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Scrap Book

To give you an idea of what our walks are like, we have put together a scrapbook featuring some of the walks that we've done so far. We have been walking since July 2012 and our ever-growing scrapbook is divided into quarterly volumes.

Volume 38: October to December, 2021

Walk 480 - Faccombe and the Three County Walk

Lychgate
The lychgate and church at Linkenholt.

Saturday 9th October started in typical Autumnal fashion, with mist and fog lingering until mid-morning, before the low sun broke through. Nine of us (including two visitors) gathered in the picturesque and privately owned village of Faccombe for a walk that promised three counties and several undulations. (I think that's Australian for hills.)

The walk started by heading west out of Faccombe to Netherton. On the way, we were passed by a procession of vehicles designed for off-road use, and a trailer full of people. The majority of the drivers and passengers were wearing green tweed hunting jackets and flat caps. It was clearly open season for pheasant shooting.

Soon we were passing through Netherton, part of the Faccombe estate, and admiring its topiary hedges. Then on to Linkenholt, where we stopped off at the church for a short break and to have a look around.

Log stack
A log stack near Hart Hill Down.

Leaving the lanes, we struck out into countryside. Descending Hart Down Hill, we followed a track through fields and woodland, and found ourselves on the Test Way. This 44 mile long-distance path follows the River Test from Walbury Hill in West Berkshire to Eling, near Southampton, in Hampshire.

We followed it for a couple of miles to Gallows Down and Combe Gibbet. Here we stopped for our picnic lunch, with views to the north, including Inkpen, Kintbury and Hungerford. After lunch we passed the wooden gibbet, which has only been used once since it was erected in 1676, but remained there afterwards as a deterrent to criminals. The path now became the Wayfarer's Walk, another long-distance path, which covers 71 miles from Walbury Hill to Emsworth on the south coast.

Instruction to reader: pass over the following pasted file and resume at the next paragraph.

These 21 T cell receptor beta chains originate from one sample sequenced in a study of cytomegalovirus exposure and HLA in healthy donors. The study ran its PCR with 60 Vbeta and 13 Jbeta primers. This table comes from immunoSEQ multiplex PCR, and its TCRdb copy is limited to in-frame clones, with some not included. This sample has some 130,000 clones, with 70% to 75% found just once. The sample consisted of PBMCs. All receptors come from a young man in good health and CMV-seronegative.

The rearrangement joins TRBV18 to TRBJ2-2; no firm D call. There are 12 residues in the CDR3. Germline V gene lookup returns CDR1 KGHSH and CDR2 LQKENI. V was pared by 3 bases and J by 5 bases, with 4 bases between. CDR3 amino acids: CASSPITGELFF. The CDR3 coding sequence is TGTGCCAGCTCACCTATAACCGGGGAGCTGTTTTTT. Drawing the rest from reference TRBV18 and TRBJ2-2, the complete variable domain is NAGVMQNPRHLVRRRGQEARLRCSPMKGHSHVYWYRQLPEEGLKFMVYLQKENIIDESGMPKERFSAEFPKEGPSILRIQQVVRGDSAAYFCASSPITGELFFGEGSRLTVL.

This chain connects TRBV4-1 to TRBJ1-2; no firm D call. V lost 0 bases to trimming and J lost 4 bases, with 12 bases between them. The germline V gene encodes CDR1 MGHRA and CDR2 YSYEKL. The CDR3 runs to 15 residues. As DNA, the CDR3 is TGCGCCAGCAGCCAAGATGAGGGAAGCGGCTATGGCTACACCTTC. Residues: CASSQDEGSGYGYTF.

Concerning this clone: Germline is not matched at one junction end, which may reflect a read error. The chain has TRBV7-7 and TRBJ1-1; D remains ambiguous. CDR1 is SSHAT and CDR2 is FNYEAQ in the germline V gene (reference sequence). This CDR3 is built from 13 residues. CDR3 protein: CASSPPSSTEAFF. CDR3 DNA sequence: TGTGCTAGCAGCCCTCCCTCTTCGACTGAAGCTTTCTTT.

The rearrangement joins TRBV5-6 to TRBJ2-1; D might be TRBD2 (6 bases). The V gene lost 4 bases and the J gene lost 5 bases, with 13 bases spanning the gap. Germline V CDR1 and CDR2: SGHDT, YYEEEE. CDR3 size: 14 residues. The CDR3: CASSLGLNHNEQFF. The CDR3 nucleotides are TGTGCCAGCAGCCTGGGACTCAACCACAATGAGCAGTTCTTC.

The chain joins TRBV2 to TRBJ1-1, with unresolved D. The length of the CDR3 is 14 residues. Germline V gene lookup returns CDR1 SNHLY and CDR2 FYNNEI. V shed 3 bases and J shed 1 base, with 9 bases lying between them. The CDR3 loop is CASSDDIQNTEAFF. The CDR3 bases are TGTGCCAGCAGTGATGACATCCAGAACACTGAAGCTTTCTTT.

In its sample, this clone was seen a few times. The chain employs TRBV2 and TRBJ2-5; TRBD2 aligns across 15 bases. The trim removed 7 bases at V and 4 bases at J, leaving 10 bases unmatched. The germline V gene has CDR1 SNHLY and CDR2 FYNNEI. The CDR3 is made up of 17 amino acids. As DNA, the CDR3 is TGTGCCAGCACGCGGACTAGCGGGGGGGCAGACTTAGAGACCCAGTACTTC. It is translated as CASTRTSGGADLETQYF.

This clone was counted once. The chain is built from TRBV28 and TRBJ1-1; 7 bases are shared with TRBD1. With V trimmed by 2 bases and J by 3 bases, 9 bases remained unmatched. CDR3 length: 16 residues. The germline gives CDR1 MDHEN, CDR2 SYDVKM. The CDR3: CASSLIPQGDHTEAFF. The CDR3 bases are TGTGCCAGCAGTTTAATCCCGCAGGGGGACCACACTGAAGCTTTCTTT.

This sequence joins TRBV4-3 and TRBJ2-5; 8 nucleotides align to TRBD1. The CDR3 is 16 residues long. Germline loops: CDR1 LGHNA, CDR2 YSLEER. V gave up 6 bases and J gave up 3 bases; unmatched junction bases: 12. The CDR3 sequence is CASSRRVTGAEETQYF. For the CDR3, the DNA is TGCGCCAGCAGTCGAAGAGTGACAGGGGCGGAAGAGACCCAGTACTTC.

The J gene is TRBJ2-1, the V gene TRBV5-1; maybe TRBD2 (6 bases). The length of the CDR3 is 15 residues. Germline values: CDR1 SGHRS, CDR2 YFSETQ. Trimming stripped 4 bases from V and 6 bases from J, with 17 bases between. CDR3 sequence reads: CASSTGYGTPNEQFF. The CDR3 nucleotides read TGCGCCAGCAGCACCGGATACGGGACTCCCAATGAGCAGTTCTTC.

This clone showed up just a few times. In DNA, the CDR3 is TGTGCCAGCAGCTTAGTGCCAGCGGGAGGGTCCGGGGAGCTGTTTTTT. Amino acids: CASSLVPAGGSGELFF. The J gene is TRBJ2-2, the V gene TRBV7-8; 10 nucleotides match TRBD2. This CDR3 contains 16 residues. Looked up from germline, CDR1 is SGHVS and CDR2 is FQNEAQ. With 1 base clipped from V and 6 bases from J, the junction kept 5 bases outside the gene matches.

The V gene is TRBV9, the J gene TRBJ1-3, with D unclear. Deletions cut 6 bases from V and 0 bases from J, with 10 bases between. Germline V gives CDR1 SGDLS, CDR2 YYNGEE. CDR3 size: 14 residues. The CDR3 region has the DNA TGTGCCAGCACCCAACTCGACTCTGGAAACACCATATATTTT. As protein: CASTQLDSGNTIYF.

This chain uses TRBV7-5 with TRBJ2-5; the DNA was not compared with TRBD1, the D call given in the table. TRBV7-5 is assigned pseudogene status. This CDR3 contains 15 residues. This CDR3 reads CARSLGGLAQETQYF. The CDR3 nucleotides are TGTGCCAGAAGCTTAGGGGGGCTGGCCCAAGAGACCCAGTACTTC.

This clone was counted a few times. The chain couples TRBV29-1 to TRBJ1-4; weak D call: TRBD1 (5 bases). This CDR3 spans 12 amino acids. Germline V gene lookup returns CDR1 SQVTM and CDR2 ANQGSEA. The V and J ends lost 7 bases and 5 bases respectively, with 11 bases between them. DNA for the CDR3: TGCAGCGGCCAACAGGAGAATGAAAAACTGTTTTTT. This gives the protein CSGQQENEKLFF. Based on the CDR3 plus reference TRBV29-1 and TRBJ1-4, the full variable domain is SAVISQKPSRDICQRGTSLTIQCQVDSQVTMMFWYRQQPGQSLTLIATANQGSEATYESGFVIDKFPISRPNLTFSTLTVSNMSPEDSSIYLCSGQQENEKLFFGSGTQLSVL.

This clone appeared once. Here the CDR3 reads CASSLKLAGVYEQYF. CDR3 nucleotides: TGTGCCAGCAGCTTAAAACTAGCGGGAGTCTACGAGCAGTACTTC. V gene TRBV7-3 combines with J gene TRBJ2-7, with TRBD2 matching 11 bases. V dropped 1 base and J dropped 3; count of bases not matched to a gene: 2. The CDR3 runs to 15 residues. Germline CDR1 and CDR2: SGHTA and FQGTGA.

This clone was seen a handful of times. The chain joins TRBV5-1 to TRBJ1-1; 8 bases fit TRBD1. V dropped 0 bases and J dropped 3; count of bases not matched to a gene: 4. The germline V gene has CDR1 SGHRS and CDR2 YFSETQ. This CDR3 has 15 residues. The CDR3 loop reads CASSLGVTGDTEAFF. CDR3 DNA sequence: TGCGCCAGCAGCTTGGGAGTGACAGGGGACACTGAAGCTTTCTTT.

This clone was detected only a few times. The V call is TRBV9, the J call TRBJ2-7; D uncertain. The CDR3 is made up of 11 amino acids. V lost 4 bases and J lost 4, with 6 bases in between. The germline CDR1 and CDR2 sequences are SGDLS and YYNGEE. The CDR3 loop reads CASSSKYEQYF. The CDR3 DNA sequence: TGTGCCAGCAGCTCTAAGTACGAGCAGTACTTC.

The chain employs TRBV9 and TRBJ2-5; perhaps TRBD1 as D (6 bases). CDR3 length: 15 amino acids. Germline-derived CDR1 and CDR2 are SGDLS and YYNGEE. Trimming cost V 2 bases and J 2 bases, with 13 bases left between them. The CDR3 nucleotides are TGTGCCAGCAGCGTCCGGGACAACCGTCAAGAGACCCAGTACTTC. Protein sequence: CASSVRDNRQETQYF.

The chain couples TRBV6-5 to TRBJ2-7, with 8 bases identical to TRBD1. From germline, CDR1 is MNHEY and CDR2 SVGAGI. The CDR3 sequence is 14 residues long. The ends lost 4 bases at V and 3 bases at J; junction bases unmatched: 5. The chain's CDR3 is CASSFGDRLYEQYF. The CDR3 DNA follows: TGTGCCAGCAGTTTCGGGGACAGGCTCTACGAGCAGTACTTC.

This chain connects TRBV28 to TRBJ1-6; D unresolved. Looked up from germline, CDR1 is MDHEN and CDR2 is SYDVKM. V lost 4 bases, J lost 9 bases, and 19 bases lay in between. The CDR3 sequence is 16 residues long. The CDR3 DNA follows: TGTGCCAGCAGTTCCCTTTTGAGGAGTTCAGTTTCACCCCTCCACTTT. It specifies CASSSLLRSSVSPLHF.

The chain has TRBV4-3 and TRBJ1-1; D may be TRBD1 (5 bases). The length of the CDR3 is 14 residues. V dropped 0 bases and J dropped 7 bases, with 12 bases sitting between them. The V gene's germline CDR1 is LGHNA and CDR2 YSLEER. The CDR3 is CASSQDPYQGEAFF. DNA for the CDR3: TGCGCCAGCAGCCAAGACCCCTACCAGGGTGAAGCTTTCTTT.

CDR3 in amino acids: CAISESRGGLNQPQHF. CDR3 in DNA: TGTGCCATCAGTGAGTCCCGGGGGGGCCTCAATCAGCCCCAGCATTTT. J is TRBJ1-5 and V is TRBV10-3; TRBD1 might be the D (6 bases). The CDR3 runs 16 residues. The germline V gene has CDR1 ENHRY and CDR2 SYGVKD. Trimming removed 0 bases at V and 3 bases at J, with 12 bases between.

Test Way
The Test Way near Summer Hill.

We followed it for a couple of miles before joining the Brenda Parker Way, yet another long-distance path. This one stretches 78 miles across Hampshire, from Andover to Aldershot. Needless to say, we followed it for a couple of miles. I think there's a pattern emerging here. Anyway, it took us back to Faccombe, where we stopped at the Jack Russell pub for post-walk refreshments. See our route on Google Maps.

I'm often telling people that our walking group is a friendly one, and they certainly proved it today. Half-way round the walk, I developed an aching hip, which became quite painful towards the end of the walk. It slowed me right down. However, there was no shortage of help and advice from my fellow walkers. One person lent me her walking pole; I was also given some ibuprofen, and a drink was waiting for me when I finally reached the pub. What a nice bunch of people to go walking with!

Thank you to Ian for leading this walk and providing the photo of the lychgate.


Walk 479 - Nettlebed

Nettlebed Walk
Keith's Nettlebed Walk.

Sunday 3rd October: Undeterred by the previous day's heavy rain and fuelling uncertainty, six of us assembled in Nettlebed for this ramble around the Chilterns and were eventually blessed with some blue skies and sunshine.

Heading north-west on well-trodden byways toward the Chiltern Way and then west to join the northward march of the Ridgeway provided some broad vistas as we headed to Swyncombe House, where we admired the 11th Century church and agreed to return in February for the Snowdrop teas.

Nettlebed Walk
Keith's Nettlebed Walk.

Our lunch stop was by the pond at Russell's Water then on to Pilshill and a brief detour to admire another fine church complete with harvest-festival offerings.

The return south via the Oxfordshire Way gave us a chance to blow a bit on the slopes through imposing woodland and on to emerge at Bix Bottom and complete our hat-trick of churches at the ruins of St. James' church and its tranquil setting.

Thanks to all for their enthusiasm and good company.

Thank you to Keith from leading this walk and writing it up. Thank you to Ian for the photos.